EditorialSanctorum

Ugly side of reverse racism

The continued suppression of general category candidates via

reservation and the infamous age/attempts apartheid exposes the ugly

side of reverse racism in India.  The death of a Rohith shook the

nation and exposed the nature of the Techno-Hindutva-Capitalist enterprise that the BJP is hoping to usher in. While one Rohith stirred the conscience, what about the hundreds and thousands of Rajivs who have literally and silently burned themselves, revolting against this unjust and unfair system. Reservation is still somewhat of a necessity but what about this utterly unfair age/attempts apartheid that continues to persecute and subject open merit category students to a silent genocide. If the state can allow a 37-year-old to become a civil servant then that person may belong to any caste or gender.

 

With so many changes occurring in the pattern, syllabi and the

weightage  given to the paper for final evaluation it is time the age

and attempts criterion were done away with altogether in exams like

UPSC and banking. The impact of this confounding exercise

takes its victims from the unreserved category as those who are most

affected by the collateral damage. At the outset, affirmative action

restricts their chances to a handful and their interests are

sacrificed at the altar of social justice and need for excellence. So

many miss out marginally and the need to work to pay off education

loans or for sustenance means they may not be effective initially.

.

While positive discrimination has lifted millions out of poverty and a life of indignation to bring them on parity post-independence, the ensuing

“deliberate discrimination” of the unreserved students is creating

another strata of dispossessed and utterly helpless citizenry. Inter-generational equity does not necessitate the carrying over of historical baggage to make posterity suffer.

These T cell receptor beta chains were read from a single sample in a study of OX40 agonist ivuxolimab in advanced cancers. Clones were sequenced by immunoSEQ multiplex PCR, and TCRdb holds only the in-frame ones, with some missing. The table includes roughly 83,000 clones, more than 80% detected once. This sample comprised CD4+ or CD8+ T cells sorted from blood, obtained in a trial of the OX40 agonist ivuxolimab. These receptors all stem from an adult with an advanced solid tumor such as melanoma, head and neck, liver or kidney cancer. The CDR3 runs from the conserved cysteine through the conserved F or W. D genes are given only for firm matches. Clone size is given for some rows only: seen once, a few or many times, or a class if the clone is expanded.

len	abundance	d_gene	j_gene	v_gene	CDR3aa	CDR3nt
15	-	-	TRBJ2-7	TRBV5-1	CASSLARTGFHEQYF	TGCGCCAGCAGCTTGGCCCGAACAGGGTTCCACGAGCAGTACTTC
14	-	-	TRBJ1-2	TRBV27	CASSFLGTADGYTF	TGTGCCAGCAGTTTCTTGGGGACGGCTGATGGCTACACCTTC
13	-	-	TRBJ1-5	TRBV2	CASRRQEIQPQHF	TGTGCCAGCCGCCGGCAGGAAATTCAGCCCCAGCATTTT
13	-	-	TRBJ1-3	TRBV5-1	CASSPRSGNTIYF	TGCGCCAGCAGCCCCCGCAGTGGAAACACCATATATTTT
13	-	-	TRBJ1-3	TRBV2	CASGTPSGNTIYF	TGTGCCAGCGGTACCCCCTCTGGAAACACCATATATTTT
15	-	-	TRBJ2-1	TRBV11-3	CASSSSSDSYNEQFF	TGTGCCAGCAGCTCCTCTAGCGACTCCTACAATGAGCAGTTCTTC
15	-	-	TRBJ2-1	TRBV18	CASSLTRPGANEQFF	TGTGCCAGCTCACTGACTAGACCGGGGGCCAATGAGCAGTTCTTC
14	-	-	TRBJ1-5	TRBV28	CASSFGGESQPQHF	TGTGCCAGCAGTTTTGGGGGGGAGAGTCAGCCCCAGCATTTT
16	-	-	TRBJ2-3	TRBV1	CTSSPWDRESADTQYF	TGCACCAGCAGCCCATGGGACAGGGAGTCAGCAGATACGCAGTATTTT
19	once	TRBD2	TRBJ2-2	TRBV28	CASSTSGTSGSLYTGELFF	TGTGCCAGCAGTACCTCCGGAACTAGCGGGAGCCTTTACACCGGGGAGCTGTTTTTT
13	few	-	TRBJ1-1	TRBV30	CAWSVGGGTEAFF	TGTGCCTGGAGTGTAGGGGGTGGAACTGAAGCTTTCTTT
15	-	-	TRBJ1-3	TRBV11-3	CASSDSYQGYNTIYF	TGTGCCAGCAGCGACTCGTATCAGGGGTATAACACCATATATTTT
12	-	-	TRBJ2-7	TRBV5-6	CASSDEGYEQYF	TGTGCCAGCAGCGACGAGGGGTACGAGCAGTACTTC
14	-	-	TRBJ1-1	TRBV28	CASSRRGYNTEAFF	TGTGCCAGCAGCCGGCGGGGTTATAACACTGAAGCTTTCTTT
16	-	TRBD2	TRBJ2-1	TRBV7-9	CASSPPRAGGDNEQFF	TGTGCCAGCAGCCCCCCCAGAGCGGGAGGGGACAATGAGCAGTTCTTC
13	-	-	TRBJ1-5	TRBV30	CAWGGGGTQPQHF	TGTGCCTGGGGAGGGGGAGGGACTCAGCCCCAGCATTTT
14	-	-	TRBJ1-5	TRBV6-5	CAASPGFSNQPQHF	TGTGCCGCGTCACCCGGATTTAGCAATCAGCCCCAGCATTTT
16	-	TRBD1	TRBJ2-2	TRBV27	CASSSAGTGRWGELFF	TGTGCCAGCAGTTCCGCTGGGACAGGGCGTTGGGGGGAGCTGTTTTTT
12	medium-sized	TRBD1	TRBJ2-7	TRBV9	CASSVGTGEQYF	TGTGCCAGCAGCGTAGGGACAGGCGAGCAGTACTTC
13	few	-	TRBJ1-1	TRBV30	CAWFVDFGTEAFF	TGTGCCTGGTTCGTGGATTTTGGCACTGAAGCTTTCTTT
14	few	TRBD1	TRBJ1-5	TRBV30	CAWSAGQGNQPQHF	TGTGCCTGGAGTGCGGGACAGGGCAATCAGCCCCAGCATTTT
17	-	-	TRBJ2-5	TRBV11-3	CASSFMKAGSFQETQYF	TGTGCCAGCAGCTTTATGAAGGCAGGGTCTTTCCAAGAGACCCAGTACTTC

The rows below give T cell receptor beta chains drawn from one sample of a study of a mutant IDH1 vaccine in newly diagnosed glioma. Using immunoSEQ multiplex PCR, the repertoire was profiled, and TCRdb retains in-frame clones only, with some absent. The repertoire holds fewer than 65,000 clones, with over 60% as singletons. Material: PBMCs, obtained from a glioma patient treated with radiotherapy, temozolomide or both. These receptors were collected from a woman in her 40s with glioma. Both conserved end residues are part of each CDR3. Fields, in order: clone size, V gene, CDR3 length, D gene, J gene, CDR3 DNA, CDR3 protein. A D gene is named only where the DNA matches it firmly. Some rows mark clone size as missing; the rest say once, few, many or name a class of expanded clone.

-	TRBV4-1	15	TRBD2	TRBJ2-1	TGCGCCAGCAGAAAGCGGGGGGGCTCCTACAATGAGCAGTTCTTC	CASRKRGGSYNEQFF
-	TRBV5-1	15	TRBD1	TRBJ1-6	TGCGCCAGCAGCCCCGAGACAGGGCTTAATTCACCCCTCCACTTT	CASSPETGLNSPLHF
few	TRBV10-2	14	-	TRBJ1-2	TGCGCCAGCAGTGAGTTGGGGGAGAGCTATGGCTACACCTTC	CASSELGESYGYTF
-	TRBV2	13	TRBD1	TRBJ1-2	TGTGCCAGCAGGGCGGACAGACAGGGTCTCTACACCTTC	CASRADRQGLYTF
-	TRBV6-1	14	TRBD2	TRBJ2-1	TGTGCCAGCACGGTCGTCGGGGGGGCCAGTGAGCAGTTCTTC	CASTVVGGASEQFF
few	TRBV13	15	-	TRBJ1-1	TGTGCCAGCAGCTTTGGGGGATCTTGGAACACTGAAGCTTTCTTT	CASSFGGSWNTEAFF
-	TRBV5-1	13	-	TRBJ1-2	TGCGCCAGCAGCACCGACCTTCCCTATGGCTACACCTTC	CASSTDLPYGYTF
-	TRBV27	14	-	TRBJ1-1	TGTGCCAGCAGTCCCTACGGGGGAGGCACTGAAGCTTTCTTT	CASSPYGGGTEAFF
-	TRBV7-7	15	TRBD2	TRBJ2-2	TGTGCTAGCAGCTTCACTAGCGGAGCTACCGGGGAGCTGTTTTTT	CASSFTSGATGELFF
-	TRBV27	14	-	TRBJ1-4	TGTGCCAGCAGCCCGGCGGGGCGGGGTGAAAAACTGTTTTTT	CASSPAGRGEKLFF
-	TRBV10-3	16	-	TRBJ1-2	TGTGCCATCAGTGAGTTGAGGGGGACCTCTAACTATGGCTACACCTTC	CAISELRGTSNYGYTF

This is thinly disguised vendetta and not one that befits civilized societies. This restriction on one’s chances of making it to the civil services harks back to the British Raj era when Indians had virtually no access to the ICS due to the impossible age limit for entry into the

services. The prevailing practice now also actively promotes this sort

of reverse apartheid.

 

There is a cultural and institutional lag between the public and

private models of delivery but this cannot be taken as an “alibi” for

many eager aspirants who are immensely grateful to land an

institutional job. Their performance will naturally be much better off

than their predecessors due to the current environment of awareness

and dynamic nature of governance.

 

In countries like the UK, US, the age limit criterion enables all to

access the public services even at a later stage of life and they

bring with them a plethora of life experiences that they can put to

use in their new jobs. The greatest good must accrue to all or keeping

in mind the demographic shifts and an expanding youth population the

age and attempts criterion must be done away with altogether or kept

to an all accommodating 36 years and say 9-10 attempts at the very

minimum for all concerned. The only deserving exception are the

physically handicapped section of society and rightfully so. This

would also mean the youth can really prove their mettle and the

examination being the master will weed out the incompetent

accordingly.

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